LA officials want Kobe Bryant’s widow to take a psychiatric exam as part of legal battle, report says

Vanessa Bryant’s legal team describes motion as ‘scorched earth discovery tactics’

Shweta Sharma
Tuesday 19 October 2021 05:30
Kobe Bryant: 911 calls from helicopter crash released
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Vanessa Bryant should undergo a psychiatric evaluation of the emotional distress she faced after the death of her husband Kobe Bryant, said Los Angeles county officials, amid an ongoing lawsuit filed by her.

Ms Bryant is fighting a legal battle against the city’s officials over leaked photos of the tragic 2020 helicopter crash that killed the NBA superstar and their 13-year-old daughter.

The county argued on Friday that Ms Bryant and other plaintiffs should undergo a psychiatric test to determine whether their emotional distress was caused by the leaked photos or the actual crash itself, reported CNN.

This should be done before the trial begins in February 2022, they said. The next hearing for the case is scheduled for 5 November.

“Plaintiffs cannot claim that they are suffering from ongoing depression, anxiety and severe emotional distress and then balk at having to support their claims,” the county said in its motion, calling the test “crucial” for the defence.

Ms Bryant had filed a lawsuit against the Los Angeles county in September, seeking damages for negligence and invasion of privacy after the county sheriff’s deputies allegedly shared pictures from the crash site where her husband and their daughter Gianna Bryant died.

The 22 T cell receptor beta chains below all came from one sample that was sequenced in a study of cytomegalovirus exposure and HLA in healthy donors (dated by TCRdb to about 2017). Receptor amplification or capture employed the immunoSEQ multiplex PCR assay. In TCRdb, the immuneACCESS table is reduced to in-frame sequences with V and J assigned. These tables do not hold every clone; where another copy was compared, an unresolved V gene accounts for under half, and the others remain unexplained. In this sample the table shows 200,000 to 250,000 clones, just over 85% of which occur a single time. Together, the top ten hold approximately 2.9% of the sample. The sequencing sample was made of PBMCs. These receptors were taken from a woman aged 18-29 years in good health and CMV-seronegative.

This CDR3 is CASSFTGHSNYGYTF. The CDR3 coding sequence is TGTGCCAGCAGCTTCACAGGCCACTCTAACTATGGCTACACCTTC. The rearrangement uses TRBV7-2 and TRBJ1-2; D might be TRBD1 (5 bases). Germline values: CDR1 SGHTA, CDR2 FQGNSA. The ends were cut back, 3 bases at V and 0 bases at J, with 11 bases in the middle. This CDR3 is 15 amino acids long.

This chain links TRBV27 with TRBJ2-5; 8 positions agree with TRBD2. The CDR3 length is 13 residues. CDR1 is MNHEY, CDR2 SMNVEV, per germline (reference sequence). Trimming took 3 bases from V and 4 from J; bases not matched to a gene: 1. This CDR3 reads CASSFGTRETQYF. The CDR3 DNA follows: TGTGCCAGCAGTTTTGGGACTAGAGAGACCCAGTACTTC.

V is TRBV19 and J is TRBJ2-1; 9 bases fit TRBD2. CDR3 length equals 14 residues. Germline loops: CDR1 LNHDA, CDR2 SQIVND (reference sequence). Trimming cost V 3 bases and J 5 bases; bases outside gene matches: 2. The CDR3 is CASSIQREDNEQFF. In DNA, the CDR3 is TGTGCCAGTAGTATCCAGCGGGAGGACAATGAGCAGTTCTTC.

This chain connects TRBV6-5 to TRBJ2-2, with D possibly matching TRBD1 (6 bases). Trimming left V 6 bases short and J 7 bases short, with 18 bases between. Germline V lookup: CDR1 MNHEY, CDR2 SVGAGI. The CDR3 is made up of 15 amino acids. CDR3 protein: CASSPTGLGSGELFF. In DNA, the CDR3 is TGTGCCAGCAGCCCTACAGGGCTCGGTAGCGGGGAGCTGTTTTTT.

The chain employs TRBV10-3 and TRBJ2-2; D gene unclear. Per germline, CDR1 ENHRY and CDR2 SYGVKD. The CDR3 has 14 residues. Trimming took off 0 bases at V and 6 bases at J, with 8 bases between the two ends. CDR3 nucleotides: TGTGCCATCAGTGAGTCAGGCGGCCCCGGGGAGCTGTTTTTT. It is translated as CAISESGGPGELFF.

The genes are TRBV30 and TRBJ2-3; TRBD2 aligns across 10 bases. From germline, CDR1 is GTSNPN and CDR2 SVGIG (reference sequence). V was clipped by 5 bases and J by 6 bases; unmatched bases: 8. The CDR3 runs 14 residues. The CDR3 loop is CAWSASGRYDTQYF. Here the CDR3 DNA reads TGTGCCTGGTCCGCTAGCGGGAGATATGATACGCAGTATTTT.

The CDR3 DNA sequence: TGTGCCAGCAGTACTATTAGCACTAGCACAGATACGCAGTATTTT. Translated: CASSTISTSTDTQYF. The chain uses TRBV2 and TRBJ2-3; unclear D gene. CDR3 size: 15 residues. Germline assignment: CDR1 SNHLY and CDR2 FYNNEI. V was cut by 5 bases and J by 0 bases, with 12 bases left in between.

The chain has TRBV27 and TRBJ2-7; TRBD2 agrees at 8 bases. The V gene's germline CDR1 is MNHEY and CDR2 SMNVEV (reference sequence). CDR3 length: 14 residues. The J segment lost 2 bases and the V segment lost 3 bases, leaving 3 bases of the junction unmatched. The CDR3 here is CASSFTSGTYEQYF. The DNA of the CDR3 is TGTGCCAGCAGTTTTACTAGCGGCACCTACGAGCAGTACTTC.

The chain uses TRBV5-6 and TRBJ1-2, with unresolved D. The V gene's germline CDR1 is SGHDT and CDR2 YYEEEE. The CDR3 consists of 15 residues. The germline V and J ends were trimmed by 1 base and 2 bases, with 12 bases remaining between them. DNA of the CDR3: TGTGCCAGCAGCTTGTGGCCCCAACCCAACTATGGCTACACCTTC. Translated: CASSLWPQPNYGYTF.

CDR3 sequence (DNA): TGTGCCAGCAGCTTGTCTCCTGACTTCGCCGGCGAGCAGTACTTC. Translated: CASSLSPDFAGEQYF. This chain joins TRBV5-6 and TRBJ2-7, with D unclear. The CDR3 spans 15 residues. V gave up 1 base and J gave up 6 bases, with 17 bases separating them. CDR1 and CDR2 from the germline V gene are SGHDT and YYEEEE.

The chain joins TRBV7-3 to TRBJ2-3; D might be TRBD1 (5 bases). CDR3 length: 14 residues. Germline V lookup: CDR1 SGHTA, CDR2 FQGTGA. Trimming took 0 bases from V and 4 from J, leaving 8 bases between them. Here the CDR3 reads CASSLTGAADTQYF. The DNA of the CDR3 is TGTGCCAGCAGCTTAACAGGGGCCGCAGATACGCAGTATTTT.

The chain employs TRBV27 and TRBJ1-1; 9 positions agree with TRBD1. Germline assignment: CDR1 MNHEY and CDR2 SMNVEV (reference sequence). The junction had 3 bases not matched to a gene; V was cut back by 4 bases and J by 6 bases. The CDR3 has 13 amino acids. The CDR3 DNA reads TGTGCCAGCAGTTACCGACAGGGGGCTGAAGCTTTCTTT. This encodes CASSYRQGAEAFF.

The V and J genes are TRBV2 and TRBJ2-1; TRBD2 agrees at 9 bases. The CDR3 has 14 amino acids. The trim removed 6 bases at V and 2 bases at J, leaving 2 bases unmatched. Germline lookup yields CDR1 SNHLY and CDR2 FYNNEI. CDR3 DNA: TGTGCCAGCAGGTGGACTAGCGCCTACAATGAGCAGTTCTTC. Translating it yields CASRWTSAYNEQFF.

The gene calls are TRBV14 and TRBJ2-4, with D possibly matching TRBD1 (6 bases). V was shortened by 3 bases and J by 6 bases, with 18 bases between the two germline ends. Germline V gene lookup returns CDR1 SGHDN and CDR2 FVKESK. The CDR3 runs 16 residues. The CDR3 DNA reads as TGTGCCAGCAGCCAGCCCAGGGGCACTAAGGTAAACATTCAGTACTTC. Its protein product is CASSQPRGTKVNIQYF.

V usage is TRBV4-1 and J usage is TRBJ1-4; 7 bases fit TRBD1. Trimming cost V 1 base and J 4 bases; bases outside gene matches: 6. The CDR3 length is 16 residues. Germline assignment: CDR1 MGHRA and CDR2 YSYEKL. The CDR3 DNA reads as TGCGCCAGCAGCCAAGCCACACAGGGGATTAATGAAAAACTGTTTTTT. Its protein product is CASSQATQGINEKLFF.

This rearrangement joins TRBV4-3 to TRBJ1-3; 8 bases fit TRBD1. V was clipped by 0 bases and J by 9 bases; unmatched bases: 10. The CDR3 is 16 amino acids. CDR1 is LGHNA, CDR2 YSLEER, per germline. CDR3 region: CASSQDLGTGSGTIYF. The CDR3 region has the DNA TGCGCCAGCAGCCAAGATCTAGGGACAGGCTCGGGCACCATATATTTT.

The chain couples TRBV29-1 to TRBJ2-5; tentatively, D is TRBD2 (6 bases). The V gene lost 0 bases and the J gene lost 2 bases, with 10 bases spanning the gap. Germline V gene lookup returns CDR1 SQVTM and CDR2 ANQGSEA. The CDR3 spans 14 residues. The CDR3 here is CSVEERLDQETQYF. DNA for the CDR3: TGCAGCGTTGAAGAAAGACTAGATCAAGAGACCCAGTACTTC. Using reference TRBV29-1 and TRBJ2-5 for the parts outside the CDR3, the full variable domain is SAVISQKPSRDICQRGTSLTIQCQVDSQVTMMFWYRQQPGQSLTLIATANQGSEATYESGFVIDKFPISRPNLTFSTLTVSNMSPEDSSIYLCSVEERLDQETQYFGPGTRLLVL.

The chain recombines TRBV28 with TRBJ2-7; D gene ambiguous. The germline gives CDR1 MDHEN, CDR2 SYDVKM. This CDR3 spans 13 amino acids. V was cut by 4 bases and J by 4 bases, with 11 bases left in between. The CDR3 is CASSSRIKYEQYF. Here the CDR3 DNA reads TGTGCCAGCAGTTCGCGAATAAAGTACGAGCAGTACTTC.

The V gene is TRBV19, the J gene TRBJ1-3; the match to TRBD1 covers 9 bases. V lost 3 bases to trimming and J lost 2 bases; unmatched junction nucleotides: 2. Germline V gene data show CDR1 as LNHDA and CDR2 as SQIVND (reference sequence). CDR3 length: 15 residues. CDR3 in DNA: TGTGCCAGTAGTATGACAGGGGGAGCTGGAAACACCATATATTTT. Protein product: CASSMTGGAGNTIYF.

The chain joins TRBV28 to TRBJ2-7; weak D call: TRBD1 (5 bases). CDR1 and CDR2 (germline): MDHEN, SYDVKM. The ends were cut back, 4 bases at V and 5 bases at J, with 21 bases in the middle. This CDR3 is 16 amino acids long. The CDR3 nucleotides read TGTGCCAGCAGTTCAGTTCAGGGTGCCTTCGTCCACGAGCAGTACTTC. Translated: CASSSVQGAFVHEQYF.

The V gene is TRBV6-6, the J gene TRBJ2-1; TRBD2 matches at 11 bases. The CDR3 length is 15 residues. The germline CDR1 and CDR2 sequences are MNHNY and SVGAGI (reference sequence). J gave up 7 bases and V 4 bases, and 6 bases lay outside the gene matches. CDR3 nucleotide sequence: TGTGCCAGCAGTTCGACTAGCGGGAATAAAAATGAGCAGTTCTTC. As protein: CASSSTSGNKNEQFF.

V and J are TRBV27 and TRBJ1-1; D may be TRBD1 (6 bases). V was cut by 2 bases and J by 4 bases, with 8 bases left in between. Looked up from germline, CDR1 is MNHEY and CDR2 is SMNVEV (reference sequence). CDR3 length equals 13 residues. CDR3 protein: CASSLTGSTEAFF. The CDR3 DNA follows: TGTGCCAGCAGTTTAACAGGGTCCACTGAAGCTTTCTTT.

All nine people onboard the helicopter died on 26 January 2020 in the crash in California’s Calabasas city.

Her suit alleged that one sheriff snapped about 100 pictures on his phone from the crash site and showed them to a bartender in LA.

“The Sheriff’s and Fire Departments’ outrageous actions have caused Mrs Bryant severe emotional distress and compounded the trauma of losing Kobe and Gianna,” read her suit.

The county, however, argued in its Friday motion that the plaintiffs never saw the photos, which the city officials claimed were never publicly disseminated.

The plaintiffs are seeking “tens of millions of dollars to compensate them for their alleged mental and emotional injuries,” the county said, adding that a psychiatric examination will help to know the “existence, extent and cause” of the “alleged harm”.

Attorneys for Ms Bryant and other plaintiffs hit out against the motion, describing it as “bullying” by resorting to “scorched earth discovery tactics”.

They said the request will also force not just adult plaintiffs but also the juvenile plaintiffs to undergo an “eight-hour involuntary psychiatric examination”.

The juvenile plaintiffs were identified just by their initials in the court filings and are said to be comprised of children aged five and teenagers as well.

They added the court should consider evaluating emotional stress through “less intrusive means”.

In June, Ms Bryant agreed to settle another lawsuit for wrongful death against the pilot and the company that owned the helicopter Bryant was on.

She had alleged her husband was killed “as a direct result of the negligent conduct” of the pilot of the helicopter Ara Zobayan and that the company Island Express Helicopters were “vicariously liable in all respects”.

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